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Beth Corning describes her new dance piece At Once There Was a House as “a zany theatrical ride exploring the question of ‘whatever happened to DICK & JANE?’” I’m not sure that description aptly describes the work she has created. While I have no doubt that the insular vision of ideal American family life represented in those old grade school reading primers was the original impetus behind the piece, the work presented at the New Haxzlett this weekend (a revamped and enlarged version of a piece she originally created a decade ago) seems less interested in answering that particular question than in opening new questions about how occluded our interior lives can be, not just to others, but also to ourselves.

At Once There Was A House features six performers – four professional dancers (Corning herself, Michelle de la Reza of Attack Theater, Tamar Rachelle Tolentino of Pittsburgh Ballet Theatre, and Yoav Kaddar, head of dance at WVU) along with actor John Gresh and musician Jackie Dempsey. Although not all six move with equal grace and skill, each performer brings enormous charm, charisma and energy to the work; Dempsey, in particular, is a sly and engaging actor who connects winningly with the audience. The six performers present characters who appear to have gathered for a high school reunion (variously named “Jane” and “Dick”), and the piece proceeds as a series of vignettes that exposes their inner yearnings, anxieties, and strivings.

Beth Corning & John Gresh

Beth Corning & John Gresh

As in previous works, Corning demonstrates a sure eye here for the metaphorical image that captures ineffable and complex inner states – the unstable picket fence in an early moment, for example, or the lyrical disjuncture between an intimate pas de deux and a mundane description of a typical morning’s breakfast taken from Don DeLillo’s novel The Body Artist. But the vignettes felt more tenuously held together in this piece than in some of Corning’s previous works; the story logic was much more disjointed and dreamlike. At some times, that dream felt like a nightmare – the vignette in the middle of the piece featured a house on fire center stage, for example – and at others, like a strange moment out of a Keystone Cops film (Gresh runs around the stage chased by a mat of artificial grass in one of the more absurd moments of the evening). And as with any dream, what it was “about” felt enigmatic and elusive, touching on issues of identity, loss, aging, and the impossibility (and, perhaps, undesirability) of recapturing the past.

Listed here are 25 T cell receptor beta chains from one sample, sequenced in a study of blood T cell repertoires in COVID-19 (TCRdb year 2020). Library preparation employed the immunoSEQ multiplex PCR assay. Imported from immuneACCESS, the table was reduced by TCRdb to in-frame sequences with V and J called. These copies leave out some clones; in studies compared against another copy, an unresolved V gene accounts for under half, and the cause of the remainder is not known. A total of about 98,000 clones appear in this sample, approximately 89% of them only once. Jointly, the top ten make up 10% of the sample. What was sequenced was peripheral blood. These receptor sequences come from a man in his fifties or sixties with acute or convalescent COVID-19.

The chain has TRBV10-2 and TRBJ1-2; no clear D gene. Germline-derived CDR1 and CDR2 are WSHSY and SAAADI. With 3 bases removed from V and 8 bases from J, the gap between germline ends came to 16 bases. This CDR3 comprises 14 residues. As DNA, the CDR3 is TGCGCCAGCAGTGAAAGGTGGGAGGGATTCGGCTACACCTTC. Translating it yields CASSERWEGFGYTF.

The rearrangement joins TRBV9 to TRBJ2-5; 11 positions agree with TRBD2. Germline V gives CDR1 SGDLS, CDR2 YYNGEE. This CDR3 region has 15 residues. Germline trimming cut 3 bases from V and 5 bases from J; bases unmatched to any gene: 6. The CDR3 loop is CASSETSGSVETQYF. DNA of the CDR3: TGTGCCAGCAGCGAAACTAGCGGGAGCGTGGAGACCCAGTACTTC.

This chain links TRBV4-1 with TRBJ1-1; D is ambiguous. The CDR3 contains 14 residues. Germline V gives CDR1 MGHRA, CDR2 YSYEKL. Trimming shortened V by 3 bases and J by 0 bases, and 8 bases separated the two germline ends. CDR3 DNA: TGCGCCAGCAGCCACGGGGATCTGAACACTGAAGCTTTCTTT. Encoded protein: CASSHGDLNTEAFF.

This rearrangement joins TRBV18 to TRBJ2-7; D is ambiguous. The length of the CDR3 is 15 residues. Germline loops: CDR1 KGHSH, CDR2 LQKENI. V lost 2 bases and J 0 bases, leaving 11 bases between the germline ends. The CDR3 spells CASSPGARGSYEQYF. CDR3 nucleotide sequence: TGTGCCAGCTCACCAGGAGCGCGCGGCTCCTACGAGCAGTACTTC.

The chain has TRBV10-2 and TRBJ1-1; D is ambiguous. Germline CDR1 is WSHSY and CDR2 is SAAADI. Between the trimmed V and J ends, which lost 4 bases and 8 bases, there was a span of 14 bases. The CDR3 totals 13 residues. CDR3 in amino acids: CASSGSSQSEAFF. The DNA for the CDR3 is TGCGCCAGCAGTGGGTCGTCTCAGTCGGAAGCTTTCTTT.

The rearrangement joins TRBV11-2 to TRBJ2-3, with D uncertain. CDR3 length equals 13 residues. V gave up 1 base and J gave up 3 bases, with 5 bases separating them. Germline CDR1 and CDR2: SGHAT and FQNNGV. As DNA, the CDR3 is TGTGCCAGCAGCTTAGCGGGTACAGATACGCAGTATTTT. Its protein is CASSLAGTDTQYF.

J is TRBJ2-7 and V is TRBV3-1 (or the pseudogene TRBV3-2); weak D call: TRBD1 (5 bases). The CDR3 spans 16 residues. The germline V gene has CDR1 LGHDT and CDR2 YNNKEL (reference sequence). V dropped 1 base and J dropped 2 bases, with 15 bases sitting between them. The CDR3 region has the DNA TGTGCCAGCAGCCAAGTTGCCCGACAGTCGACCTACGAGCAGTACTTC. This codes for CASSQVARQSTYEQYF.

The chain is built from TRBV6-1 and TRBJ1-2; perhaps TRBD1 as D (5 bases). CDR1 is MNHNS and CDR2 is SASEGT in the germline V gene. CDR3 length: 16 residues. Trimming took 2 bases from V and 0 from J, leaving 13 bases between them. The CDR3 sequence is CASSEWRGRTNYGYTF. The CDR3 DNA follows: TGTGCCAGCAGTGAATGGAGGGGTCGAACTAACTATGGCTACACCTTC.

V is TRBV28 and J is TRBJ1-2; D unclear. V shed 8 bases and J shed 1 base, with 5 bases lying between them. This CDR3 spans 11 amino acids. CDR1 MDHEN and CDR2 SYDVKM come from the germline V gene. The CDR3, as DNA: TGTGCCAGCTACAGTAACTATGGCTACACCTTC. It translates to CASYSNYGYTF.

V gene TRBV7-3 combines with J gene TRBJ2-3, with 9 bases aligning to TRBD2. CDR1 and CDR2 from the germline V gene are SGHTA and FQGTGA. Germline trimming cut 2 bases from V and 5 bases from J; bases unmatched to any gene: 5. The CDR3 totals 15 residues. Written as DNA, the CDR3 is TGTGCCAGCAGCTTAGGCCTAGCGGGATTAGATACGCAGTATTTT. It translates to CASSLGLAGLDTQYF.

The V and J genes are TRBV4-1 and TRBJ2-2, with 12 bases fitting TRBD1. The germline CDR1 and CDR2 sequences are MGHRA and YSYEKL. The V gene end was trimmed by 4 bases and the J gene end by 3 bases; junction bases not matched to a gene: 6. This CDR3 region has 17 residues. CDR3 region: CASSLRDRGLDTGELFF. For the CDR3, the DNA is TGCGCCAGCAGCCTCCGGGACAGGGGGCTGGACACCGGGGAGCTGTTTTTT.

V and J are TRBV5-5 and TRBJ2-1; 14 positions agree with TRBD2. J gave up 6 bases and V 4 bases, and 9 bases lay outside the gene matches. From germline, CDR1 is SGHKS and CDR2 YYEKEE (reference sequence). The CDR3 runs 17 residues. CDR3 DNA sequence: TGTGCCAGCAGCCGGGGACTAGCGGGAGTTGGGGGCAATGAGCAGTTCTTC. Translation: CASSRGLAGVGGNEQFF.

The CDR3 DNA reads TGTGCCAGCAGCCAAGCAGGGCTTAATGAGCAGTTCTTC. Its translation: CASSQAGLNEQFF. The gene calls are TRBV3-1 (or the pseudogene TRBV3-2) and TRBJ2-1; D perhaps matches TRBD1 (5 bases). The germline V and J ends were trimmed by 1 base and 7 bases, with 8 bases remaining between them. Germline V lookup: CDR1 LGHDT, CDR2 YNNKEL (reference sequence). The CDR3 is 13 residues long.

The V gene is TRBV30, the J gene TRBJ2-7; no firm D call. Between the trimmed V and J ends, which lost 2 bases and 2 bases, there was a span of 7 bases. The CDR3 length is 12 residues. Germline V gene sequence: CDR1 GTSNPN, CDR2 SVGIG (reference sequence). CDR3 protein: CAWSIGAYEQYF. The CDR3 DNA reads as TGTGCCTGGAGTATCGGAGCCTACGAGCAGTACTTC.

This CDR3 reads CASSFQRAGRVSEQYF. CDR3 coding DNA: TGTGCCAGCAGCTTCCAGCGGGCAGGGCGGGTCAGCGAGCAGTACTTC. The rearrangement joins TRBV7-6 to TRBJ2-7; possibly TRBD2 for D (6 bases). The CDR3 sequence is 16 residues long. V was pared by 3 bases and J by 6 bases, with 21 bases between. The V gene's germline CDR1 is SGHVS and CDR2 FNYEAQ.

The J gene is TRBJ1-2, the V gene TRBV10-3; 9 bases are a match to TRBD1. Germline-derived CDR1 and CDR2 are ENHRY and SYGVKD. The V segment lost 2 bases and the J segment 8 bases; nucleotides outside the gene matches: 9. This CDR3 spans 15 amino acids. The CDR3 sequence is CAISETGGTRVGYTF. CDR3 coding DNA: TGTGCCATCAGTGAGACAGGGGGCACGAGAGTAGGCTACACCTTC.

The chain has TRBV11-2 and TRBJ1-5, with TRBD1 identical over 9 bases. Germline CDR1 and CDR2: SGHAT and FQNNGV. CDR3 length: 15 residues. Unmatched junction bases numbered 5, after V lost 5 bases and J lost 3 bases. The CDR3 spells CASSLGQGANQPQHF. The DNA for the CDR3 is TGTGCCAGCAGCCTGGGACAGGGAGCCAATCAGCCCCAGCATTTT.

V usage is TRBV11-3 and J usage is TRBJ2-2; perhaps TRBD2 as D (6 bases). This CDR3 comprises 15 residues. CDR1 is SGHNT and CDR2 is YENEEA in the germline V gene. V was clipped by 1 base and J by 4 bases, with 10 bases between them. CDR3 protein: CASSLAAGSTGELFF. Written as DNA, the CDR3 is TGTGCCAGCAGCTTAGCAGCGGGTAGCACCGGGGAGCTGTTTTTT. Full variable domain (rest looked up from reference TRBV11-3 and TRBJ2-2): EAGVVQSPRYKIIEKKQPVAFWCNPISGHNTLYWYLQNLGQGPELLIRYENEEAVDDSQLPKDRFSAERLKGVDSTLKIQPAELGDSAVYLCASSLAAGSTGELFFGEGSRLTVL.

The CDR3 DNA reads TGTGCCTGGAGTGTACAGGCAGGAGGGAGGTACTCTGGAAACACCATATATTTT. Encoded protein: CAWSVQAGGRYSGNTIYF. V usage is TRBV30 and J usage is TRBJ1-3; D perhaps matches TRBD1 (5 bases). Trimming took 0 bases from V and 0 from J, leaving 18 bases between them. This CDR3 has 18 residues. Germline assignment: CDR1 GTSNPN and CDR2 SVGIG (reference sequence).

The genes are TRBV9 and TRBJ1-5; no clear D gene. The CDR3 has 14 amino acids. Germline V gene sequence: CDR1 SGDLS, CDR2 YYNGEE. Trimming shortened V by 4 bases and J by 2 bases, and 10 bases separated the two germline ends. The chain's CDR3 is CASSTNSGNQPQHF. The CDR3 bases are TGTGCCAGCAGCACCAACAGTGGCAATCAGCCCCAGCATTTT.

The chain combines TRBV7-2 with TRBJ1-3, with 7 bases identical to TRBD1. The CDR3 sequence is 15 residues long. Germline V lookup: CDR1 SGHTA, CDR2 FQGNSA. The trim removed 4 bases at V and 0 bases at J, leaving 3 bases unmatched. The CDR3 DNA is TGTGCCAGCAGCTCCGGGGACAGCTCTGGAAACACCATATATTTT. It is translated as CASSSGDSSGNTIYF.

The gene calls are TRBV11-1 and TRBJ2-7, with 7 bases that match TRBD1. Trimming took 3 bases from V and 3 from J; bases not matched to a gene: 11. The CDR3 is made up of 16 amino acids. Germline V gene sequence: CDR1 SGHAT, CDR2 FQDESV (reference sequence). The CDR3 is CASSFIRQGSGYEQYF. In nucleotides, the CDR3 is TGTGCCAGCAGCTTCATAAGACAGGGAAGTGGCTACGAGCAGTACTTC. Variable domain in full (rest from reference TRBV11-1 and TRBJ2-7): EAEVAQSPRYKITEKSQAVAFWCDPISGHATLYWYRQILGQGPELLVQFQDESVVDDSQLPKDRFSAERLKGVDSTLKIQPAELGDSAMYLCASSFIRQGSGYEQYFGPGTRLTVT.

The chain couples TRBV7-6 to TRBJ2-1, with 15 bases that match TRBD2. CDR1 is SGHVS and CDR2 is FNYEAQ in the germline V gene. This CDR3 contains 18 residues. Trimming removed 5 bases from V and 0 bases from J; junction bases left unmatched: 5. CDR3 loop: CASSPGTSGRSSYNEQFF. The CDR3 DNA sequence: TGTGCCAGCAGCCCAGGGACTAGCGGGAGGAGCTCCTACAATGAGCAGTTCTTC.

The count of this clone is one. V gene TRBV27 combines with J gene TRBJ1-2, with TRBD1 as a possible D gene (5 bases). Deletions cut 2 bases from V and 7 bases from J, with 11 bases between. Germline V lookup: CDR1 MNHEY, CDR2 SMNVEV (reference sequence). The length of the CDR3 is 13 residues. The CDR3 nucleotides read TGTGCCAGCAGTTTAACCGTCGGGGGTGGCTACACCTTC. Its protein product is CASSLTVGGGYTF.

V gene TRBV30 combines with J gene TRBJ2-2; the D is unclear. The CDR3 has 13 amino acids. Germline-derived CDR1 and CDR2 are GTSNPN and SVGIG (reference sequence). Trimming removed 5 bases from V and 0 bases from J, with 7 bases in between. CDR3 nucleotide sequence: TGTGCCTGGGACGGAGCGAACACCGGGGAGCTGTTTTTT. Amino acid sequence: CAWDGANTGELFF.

The collision of the past into the present is also a central thematic concern of Anthony McKay’s new play Endless Lawns, which is getting its world premiere at The REP under the direction of Gregory Lehane. The title refers to the landscaping challenge presented by “High Chimneys,” the glamorous Connecticut estate on which twins Torch and Flo Gregson (Laurie Klatcher and Cary Anne Spear), daughters of a wealthy film star, grew up. As a teen Ray (Jason McCune) had a summer job mowing the estate’s endless lawns and watched from atop his riding lawnmower as the girls entertained elite beaus like Torch’s boyfriend Graham (Mark Staley), the son of her father’s lawyer. Now Ray is the manager of the local Kmart, and Torch is his employee and girlfriend – the sisters, having been disinherited by their alcoholic and abusive father, are barely clinging to the socioeconomic ladder they once proudly stood atop. The play’s conflict is set in motion when Graham – also no longer a member of the New England aristocracy – suddenly returns after a thirty year absence and upends Torch’s hard-earned equilibrium.

Jason McCune and Laurie Klatscher; photo Jeff Swensen

Jason McCune and Laurie Klatscher; photo Jeff Swensen

McKay tells a story that has comic and tragic turns, and Lehane and the ensemble make the smart choice to keep the dialogue and tone light and lifted and let the tragic moments take care of themselves. The ensemble is terrific, in particular Laurie Klatscher, whose Torch starts the play as a woman who seems to have come to contented terms with the crappy hand she’s been dealt and then, after being suddenly reminded again of all she’s lost over the past thirty years, finds her priorities and dreams realigned by end of play. It’s a complicated, rewarding emotional journey, and Klatscher shows us every nuance of it.

Like Corning, McKay offers an opportunity to reflect on the many ways we “can’t go home again”- both literally and figuratively – in his theatrical exploration of a pair of sisters who can neither live the life their childhood promised nor fully escape it.